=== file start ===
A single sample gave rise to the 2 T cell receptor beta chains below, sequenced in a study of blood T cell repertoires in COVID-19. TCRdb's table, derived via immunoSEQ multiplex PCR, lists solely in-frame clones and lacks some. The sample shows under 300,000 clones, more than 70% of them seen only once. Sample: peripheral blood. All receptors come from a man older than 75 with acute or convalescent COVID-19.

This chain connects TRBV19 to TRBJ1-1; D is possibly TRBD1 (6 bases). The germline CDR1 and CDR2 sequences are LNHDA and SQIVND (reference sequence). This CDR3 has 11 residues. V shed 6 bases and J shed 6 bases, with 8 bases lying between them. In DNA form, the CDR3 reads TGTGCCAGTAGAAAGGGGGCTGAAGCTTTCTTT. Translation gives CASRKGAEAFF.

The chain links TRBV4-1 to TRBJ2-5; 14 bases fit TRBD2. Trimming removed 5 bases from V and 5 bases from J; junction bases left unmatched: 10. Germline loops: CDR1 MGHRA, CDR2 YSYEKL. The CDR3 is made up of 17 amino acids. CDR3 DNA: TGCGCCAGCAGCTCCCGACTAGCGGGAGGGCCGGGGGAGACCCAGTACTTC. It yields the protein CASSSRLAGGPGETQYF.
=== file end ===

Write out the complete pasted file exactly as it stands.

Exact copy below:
A single sample gave rise to the 2 T cell receptor beta chains below, sequenced in a study of blood T cell repertoires in COVID-19. TCRdb's table, derived via immunoSEQ multiplex PCR, lists solely in-frame clones and lacks some. The sample shows under 300,000 clones, more than 70% of them seen only once. Sample: peripheral blood. All receptors come from a man older than 75 with acute or convalescent COVID-19.

This chain connects TRBV19 to TRBJ1-1; D is possibly TRBD1 (6 bases). The germline CDR1 and CDR2 sequences are LNHDA and SQIVND (reference sequence). This CDR3 has 11 residues. V shed 6 bases and J shed 6 bases, with 8 bases lying between them. In DNA form, the CDR3 reads TGTGCCAGTAGAAAGGGGGCTGAAGCTTTCTTT. Translation gives CASRKGAEAFF.

The chain links TRBV4-1 to TRBJ2-5; 14 bases fit TRBD2. Trimming removed 5 bases from V and 5 bases from J; junction bases left unmatched: 10. Germline loops: CDR1 MGHRA, CDR2 YSYEKL. The CDR3 is made up of 17 amino acids. CDR3 DNA: TGCGCCAGCAGCTCCCGACTAGCGGGAGGGCCGGGGGAGACCCAGTACTTC. It yields the protein CASSSRLAGGPGETQYF.